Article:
Artificial Muscles No Longer at Arms Length. (Medicine)

Article excerpt

Monash University researchers in Melbourne, Australia, in collaboration with colleagues at the University of Wollongong, have developed salt-based liquids that improve the performance of artificial muscles by thousands of times.

The discovery has aided the development of artificial muscles to such an extent that simple prosthetic devices containing artificial muscles could be available within three years, says Professor Doug MacFarlane, from Monash University's chemistry department.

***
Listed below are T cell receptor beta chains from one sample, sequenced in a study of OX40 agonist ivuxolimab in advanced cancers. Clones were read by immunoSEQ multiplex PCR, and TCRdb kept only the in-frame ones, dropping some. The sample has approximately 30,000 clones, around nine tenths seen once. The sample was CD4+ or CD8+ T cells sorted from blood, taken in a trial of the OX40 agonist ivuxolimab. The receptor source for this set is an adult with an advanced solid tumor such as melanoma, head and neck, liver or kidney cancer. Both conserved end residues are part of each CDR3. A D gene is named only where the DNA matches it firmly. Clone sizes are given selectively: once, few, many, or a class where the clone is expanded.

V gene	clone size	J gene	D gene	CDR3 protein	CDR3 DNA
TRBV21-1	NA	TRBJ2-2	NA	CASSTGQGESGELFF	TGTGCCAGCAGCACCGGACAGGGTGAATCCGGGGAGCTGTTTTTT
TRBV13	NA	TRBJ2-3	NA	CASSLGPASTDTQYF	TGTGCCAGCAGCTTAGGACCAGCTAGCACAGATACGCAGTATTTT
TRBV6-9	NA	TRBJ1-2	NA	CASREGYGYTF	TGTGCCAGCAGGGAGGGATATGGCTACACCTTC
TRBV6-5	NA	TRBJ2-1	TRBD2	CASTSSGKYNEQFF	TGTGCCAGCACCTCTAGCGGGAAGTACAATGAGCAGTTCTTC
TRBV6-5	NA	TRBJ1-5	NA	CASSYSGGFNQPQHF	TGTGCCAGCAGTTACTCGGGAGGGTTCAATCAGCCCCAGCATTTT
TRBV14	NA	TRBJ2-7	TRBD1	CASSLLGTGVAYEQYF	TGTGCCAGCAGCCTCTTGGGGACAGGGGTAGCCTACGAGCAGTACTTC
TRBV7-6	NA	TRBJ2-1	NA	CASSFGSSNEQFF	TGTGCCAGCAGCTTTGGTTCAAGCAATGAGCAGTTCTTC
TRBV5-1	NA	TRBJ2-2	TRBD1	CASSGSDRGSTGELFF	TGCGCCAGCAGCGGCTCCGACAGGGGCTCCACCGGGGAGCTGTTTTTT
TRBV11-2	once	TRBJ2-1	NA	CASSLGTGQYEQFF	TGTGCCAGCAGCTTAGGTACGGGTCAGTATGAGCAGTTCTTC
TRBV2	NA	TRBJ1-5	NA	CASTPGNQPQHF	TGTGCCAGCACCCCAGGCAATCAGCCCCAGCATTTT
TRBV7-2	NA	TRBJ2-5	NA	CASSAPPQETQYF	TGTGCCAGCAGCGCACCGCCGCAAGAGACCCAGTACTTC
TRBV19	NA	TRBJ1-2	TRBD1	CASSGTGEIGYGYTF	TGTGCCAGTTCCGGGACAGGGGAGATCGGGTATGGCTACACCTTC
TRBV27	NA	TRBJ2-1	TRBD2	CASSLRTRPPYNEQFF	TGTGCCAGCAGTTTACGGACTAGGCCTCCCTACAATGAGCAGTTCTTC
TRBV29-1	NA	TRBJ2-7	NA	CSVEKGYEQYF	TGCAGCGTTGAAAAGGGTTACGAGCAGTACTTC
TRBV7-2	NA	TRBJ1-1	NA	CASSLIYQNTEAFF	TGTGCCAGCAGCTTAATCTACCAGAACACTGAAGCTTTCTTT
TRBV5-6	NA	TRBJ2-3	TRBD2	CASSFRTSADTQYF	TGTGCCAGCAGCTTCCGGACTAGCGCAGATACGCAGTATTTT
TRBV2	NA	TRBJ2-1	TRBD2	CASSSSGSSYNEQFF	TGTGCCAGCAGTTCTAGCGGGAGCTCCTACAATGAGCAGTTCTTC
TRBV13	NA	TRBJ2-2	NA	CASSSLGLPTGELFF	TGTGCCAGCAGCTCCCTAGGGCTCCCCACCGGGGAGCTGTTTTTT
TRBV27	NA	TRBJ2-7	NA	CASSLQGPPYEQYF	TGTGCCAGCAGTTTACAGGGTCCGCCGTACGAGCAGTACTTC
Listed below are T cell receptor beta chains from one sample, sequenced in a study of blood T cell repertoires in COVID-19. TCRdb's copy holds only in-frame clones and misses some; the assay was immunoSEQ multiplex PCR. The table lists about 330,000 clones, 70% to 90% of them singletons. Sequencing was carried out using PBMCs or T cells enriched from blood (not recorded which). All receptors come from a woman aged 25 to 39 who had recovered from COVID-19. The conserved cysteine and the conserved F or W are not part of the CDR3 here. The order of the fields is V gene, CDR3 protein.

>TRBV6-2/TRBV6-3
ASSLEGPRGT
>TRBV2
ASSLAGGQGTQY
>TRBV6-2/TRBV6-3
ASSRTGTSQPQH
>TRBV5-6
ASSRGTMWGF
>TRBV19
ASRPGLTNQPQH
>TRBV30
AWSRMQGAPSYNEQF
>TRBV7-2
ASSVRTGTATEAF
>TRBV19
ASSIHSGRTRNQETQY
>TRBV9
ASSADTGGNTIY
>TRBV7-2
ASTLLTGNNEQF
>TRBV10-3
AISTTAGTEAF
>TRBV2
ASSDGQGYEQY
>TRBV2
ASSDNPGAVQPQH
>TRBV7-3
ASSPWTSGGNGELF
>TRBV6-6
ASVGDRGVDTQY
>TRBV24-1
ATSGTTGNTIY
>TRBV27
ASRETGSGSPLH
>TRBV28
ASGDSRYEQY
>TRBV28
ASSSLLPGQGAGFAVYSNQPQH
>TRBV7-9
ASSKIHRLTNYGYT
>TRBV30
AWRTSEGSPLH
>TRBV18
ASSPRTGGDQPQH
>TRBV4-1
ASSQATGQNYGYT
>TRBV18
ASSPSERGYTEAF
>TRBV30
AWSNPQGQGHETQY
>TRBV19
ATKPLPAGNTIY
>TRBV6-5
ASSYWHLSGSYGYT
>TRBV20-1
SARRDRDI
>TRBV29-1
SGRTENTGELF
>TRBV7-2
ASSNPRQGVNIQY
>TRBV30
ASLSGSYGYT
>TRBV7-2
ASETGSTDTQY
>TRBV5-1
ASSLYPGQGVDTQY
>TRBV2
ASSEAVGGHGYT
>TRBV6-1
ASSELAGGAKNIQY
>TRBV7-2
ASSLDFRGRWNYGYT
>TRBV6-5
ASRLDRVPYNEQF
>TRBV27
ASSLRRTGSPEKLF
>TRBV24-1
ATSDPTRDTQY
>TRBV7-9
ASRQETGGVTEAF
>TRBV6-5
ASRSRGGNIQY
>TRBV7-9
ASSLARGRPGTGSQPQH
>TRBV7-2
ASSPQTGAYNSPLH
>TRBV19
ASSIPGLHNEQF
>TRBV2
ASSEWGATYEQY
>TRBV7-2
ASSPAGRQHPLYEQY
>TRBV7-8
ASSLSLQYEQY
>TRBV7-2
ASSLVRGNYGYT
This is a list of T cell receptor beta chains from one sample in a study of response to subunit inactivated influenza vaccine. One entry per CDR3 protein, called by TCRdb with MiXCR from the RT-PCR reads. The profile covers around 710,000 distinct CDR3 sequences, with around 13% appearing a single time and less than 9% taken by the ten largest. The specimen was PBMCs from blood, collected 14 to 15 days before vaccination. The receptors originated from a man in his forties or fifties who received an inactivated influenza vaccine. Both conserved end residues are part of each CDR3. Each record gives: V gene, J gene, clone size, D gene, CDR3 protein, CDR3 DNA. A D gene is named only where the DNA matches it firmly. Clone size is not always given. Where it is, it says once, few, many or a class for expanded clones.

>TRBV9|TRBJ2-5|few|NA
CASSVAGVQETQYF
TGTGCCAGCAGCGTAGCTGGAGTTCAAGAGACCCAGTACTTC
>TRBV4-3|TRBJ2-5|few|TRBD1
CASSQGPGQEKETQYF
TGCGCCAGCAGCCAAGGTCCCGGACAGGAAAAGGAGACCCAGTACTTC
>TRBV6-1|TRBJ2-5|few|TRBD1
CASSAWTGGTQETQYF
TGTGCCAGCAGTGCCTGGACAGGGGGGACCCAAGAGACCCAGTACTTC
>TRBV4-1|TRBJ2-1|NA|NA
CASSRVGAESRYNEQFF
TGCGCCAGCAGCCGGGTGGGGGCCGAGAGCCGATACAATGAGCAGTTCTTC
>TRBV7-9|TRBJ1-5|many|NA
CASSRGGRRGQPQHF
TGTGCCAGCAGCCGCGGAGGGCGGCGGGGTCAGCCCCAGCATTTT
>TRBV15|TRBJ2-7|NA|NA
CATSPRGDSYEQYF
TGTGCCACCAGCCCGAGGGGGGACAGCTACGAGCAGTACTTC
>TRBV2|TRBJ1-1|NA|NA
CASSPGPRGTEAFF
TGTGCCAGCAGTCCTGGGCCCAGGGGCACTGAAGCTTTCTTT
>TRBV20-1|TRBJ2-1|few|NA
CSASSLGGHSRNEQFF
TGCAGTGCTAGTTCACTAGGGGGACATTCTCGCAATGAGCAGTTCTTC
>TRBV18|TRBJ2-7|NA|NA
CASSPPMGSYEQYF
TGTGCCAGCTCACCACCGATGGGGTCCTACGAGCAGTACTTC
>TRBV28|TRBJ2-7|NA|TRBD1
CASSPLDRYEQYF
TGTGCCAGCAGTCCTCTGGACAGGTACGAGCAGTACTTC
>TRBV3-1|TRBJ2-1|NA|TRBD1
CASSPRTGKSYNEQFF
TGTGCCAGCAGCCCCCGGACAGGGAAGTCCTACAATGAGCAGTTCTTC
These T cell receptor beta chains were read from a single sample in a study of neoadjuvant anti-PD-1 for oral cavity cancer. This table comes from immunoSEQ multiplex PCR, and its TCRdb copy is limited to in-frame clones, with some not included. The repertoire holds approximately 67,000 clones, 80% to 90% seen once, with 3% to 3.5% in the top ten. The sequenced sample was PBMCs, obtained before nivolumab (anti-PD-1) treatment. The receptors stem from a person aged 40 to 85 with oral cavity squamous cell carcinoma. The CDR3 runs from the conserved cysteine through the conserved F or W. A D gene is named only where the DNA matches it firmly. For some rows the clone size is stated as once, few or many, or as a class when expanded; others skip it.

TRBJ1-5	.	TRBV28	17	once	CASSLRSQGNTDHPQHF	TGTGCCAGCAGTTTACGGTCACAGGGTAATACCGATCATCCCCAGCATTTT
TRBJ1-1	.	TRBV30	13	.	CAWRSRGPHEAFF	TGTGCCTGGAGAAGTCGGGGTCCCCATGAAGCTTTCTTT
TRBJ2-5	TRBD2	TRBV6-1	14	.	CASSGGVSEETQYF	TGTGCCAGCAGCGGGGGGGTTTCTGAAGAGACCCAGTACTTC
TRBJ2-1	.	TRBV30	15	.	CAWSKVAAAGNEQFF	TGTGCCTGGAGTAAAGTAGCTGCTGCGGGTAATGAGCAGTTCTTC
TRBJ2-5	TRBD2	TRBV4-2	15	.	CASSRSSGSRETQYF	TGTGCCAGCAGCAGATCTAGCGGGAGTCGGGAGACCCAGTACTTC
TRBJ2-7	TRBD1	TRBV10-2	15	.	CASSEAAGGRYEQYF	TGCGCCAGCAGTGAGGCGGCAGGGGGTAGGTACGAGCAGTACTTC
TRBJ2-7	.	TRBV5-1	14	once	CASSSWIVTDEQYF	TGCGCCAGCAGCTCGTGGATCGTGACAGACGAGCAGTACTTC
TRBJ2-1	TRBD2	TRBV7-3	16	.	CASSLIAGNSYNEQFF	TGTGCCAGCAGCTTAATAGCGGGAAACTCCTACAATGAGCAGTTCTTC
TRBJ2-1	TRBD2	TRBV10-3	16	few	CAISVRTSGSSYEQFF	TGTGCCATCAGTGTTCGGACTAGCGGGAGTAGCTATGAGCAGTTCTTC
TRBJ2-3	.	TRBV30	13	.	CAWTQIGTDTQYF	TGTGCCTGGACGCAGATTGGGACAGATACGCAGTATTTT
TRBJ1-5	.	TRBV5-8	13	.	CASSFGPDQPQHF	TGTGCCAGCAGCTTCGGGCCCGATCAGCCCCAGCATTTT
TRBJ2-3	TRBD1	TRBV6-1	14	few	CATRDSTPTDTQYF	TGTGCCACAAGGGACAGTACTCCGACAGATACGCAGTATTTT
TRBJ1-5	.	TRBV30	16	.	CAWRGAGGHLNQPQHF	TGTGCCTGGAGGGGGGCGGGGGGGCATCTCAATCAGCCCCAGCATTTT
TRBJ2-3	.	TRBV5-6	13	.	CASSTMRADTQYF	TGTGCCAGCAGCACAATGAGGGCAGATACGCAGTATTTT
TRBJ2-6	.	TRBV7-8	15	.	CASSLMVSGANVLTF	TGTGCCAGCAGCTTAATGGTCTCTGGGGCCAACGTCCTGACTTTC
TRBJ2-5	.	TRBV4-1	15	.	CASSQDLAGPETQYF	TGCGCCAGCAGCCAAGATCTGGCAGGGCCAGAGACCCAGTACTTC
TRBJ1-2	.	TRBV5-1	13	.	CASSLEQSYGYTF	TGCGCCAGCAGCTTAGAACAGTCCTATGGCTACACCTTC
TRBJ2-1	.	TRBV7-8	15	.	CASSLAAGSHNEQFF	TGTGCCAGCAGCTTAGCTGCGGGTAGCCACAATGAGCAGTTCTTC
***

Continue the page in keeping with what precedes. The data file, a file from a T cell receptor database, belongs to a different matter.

MacFarlane and Dr Maria Forsyth, a reader in the school of physics and materials engineering, have spent five years developing 'ionic liquids' - salts that are liquid at room temperature - that have revolutionised the performance of artificial muscles.

Artificial muscles that mimic the expansion and contraction of natural muscle have been under development in laboratories for 20 years and operate in the same way as a battery with electrodes and an electrolyte. But the limited life-span of these muscles has meant they can't be used in humans. …